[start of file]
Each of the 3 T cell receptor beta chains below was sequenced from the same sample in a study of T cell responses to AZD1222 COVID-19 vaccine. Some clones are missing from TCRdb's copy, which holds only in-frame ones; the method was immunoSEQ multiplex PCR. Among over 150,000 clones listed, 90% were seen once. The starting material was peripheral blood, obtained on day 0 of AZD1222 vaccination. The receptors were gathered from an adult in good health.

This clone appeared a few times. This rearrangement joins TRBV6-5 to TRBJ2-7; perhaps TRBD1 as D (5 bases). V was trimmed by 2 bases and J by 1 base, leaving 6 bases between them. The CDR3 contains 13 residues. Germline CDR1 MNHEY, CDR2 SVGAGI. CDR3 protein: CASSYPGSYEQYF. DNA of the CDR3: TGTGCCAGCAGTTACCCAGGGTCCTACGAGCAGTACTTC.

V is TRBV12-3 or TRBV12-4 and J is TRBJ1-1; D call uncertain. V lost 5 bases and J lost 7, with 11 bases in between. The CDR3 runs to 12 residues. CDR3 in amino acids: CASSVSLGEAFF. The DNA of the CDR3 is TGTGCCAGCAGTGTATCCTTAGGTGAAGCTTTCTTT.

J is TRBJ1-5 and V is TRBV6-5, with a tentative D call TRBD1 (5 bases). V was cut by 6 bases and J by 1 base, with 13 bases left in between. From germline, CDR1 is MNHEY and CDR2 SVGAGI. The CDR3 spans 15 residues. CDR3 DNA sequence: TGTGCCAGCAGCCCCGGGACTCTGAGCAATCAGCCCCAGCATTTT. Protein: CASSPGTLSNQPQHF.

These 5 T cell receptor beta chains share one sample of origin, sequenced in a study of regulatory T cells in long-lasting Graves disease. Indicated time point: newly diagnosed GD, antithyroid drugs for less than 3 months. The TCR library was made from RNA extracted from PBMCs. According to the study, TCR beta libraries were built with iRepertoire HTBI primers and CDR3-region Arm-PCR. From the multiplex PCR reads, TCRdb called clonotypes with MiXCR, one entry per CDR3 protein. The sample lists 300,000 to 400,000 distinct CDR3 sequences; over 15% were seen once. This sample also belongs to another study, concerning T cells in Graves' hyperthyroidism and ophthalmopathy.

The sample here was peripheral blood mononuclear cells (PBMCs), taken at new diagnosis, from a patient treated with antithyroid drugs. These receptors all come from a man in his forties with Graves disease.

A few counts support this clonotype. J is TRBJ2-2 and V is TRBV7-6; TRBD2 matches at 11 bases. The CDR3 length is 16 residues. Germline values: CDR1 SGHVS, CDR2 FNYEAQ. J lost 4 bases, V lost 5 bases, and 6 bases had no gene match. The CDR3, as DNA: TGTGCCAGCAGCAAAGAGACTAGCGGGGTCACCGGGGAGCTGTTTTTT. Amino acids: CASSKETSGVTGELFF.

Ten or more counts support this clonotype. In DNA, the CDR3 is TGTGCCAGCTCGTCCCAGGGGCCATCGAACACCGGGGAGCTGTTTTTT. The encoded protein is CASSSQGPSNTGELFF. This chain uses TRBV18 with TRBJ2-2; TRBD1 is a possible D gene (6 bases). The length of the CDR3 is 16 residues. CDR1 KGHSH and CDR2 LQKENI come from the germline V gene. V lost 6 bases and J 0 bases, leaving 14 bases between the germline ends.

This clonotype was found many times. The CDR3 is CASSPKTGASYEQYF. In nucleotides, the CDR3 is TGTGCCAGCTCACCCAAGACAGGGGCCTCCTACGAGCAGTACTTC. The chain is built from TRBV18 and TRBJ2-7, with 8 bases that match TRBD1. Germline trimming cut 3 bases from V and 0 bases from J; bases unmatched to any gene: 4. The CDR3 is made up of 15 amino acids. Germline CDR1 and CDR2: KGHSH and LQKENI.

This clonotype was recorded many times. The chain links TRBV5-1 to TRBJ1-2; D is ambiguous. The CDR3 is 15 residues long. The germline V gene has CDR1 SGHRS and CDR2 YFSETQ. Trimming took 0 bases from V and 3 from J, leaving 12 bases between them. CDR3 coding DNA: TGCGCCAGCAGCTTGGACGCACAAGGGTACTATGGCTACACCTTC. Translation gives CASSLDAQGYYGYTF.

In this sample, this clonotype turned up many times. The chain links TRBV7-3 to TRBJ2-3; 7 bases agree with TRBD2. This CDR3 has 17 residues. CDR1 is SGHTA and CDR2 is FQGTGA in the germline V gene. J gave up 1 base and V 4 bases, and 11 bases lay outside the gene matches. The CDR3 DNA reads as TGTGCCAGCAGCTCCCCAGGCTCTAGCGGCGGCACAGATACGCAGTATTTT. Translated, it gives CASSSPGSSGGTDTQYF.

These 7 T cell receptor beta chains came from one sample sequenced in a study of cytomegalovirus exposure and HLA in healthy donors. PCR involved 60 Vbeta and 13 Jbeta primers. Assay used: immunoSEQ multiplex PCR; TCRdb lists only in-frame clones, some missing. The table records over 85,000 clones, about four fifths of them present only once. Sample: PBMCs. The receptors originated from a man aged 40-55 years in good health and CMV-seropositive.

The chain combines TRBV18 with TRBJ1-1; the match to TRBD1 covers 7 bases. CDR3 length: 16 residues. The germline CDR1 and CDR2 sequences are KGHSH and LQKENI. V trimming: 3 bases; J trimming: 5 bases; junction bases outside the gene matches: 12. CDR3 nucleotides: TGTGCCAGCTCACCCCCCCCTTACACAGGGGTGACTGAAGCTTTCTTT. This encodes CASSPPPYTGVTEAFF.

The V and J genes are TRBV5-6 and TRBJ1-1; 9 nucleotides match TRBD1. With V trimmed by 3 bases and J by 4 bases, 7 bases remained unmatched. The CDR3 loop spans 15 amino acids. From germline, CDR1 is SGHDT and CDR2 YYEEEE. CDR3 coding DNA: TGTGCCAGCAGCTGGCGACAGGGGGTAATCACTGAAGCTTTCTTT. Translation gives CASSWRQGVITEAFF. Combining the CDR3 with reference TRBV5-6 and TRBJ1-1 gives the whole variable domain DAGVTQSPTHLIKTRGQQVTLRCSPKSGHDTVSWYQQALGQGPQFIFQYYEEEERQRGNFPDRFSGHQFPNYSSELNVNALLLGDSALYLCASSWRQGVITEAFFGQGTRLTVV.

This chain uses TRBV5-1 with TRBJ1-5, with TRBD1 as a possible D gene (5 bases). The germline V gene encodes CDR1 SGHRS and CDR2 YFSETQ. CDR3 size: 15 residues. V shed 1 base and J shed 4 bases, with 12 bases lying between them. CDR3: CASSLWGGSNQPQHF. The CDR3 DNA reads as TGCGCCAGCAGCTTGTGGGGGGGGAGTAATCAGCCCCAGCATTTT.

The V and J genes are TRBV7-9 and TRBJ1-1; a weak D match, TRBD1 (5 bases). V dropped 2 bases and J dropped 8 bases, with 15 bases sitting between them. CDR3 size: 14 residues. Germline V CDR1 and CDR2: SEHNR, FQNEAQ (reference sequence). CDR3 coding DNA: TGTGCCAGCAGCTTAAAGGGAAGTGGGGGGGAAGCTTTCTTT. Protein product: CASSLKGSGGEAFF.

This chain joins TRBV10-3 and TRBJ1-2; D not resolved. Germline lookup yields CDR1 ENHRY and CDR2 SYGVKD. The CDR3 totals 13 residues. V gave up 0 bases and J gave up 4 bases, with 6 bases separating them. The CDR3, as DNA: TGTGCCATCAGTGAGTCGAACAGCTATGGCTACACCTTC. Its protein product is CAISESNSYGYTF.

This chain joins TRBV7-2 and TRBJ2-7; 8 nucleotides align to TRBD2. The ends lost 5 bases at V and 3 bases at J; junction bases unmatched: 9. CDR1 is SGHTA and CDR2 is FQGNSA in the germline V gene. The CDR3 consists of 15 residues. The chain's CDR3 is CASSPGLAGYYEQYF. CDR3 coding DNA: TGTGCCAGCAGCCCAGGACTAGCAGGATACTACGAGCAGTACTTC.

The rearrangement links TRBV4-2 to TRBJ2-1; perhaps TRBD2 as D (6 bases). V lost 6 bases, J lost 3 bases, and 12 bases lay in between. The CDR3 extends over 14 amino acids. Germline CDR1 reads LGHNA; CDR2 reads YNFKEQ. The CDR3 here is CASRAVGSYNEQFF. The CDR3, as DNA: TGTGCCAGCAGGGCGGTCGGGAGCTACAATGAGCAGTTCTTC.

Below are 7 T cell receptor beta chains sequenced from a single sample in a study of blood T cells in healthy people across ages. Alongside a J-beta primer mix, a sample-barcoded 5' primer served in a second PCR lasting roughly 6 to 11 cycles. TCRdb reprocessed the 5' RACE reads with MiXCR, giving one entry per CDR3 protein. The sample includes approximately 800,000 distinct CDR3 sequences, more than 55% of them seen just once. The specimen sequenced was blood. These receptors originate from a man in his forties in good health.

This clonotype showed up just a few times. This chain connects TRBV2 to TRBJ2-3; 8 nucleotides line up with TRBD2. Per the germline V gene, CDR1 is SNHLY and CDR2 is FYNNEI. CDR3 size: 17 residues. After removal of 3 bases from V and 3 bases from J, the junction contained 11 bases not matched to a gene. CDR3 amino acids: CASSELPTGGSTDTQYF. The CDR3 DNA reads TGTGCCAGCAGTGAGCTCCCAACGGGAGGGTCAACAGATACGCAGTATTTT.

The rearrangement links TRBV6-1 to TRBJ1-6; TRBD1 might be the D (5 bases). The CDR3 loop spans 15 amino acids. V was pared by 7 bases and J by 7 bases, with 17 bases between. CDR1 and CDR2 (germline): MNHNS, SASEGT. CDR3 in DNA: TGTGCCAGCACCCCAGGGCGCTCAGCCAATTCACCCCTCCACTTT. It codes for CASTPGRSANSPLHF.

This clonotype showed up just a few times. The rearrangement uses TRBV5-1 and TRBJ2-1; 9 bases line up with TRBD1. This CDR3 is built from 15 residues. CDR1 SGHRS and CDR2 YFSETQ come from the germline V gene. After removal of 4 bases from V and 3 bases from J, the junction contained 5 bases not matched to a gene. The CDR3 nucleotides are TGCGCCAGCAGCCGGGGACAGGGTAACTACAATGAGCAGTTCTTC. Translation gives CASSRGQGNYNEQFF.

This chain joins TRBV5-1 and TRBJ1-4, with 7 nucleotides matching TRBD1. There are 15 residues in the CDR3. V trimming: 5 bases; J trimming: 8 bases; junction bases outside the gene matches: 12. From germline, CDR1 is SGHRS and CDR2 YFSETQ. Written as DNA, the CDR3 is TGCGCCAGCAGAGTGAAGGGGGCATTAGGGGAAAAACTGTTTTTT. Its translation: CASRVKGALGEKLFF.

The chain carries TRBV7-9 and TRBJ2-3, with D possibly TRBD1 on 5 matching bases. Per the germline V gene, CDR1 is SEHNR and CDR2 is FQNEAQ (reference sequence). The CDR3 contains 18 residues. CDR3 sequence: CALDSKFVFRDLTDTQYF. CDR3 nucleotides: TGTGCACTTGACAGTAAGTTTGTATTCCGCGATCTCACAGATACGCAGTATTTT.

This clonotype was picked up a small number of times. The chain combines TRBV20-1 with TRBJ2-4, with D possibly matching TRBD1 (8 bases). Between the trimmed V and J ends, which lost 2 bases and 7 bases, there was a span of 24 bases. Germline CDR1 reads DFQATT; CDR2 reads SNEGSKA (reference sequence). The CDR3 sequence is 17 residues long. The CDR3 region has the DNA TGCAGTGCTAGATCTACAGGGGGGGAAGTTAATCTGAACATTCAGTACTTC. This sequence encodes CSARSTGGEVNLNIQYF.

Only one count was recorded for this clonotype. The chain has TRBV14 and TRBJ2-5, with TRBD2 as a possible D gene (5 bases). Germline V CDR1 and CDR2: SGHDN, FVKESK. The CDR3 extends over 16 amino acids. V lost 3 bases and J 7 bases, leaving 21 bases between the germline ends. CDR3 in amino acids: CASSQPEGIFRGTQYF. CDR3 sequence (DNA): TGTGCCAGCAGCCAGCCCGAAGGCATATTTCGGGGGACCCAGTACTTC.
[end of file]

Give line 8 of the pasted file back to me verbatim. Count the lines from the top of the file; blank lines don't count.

Ten or more counts support this clonotype. In DNA, the CDR3 is TGTGCCAGCTCGTCCCAGGGGCCATCGAACACCGGGGAGCTGTTTTTT. The encoded protein is CASSSQGPSNTGELFF. This chain uses TRBV18 with TRBJ2-2; TRBD1 is a possible D gene (6 bases). The length of the CDR3 is 16 residues. CDR1 KGHSH and CDR2 LQKENI come from the germline V gene. V lost 6 bases and J 0 bases, leaving 14 bases between the germline ends.